The Power of the Snowflake

Have you ever thought about the power of a snowflake? Imagine a single snowflake. It’s tiny, and if it lands on your warm hand, it will melt quickly. Alone, it is powerless.

But when combined with other snowflakes, a single snowflake is powerful. It can accumulate into inches of beautiful, white snow. You can do a lot of things with several inches of snow. Build a snowman, have a snowball fight, ski. A single snowflake won’t give you that ability. But multiple snowflakes will.

It is the same way with snowflakes made of money. (Read the definition of a monetary snowflake here). Five cents here and there won’t do anything. But five cents combined with another five cents…and another…and another…can go far.

It can jumpstart your emergency fund, help you pay off your debt quickly, or boost your retirement savings.

So next time you find an extra five cents, whether it be on the ground, in your pocket, or from something you’ve sold on ebay, don’t mindlessly spend it. Save it and add to it. When enough snowflakes are collected to make an impact, use the money wisely.

For more information on snowflaking, see the following:

What do you do with your snowflakes?


By , on Dec 18, 2008
Lynnae McCoy I'm Lynnae, wife of one and stay-at-home mom of two. I'm committed to getting out of debt by being frugal with my choices in life.


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  1. i love this idea. My bank have a program called keep the change. So they round up my debit purchases to the nearest dollar and the difference goes directly into my savings account. Easy enough. I just started so I can’t wait to see how this pans out.

  2. Jean:

    I snowfalke two ways: I never spend my change; instead I throw it in a Mason jar each day and when there’s enough I take it to the free coin counting machine at my bank and immediately deposit it in my savings account. That’s the only thing that’s in that account – my change. Amazing how it adds up.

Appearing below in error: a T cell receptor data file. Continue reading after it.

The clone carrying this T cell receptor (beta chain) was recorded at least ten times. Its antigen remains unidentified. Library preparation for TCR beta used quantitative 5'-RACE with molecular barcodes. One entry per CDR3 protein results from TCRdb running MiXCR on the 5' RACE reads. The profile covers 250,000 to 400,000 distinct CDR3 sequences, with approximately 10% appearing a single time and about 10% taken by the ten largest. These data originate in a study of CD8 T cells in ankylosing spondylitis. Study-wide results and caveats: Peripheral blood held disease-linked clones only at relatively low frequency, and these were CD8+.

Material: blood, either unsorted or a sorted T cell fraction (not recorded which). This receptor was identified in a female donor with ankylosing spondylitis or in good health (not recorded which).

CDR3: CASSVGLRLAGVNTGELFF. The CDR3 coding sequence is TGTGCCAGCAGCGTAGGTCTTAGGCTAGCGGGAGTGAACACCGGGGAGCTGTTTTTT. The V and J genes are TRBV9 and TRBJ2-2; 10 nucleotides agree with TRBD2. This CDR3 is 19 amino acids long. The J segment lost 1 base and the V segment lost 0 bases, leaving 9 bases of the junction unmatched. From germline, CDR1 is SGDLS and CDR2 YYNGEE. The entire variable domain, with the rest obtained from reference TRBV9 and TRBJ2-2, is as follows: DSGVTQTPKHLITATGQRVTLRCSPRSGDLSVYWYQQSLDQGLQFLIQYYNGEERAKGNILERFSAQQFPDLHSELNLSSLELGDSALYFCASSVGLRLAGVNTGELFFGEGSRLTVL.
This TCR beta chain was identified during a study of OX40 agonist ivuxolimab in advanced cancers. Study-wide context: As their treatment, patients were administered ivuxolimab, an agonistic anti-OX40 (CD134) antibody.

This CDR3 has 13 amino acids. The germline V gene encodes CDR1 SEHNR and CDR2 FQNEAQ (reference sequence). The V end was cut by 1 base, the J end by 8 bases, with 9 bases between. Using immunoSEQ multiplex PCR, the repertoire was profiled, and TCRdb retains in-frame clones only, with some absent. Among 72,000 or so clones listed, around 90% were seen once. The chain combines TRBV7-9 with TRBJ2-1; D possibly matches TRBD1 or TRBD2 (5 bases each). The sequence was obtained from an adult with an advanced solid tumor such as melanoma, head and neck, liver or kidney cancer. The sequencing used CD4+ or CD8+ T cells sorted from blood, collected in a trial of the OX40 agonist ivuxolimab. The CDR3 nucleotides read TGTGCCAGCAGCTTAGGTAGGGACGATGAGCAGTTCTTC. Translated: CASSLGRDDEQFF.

Also, as soon as I come home from the grocery store, I transfer the amount I “saved” with coupons into my ing account I called “Snowflake”. My grocery store prints the amount I save with coupons on the bottom of the receipt, but until it’s in ing, it’s not savings, it’s just less money spent.

    Both methods are small things, but over time, they really add up and I don’t miss the money at all.

  3. Love it! When I was a teller for a short period of time I used to deposit my pocket change every week into my savings account. The other tellers always picked on me a little, but it really started to add up.

  4. Kate:

    good point. I like the thinking behind this idea. If more of us could realise that just a little can eventually build to a lot, perhaps there wouldn’t be so much debt.

    Happy Christmas Every One

  5. Lynnae:

    @TStrump & Nicki – That’s exactly how it should be done!

  6. TStrump:

    I use my coin sorter as kind of a snowball.
    Each time I have change in my pocket, it goes into the sorter.
    Before I know it, there’s $100 sittig there and I take it to the bank.

  7. Danielle:

    Great Analogy! I read your blog for myself but also because I’m a teacher and one of my units that I teach my teens is on managing money. I will be using this analogy – Thanks!

  8. AngelSong:

    The concept of the snowflake is exactly what we are using to build our emergency fund. By themselves, those few dollars saved every month are not very much and not very powerful, but we are seeing how they do add up over time. We will never again fail to save even a few dollars each month. Snowflakes rock!

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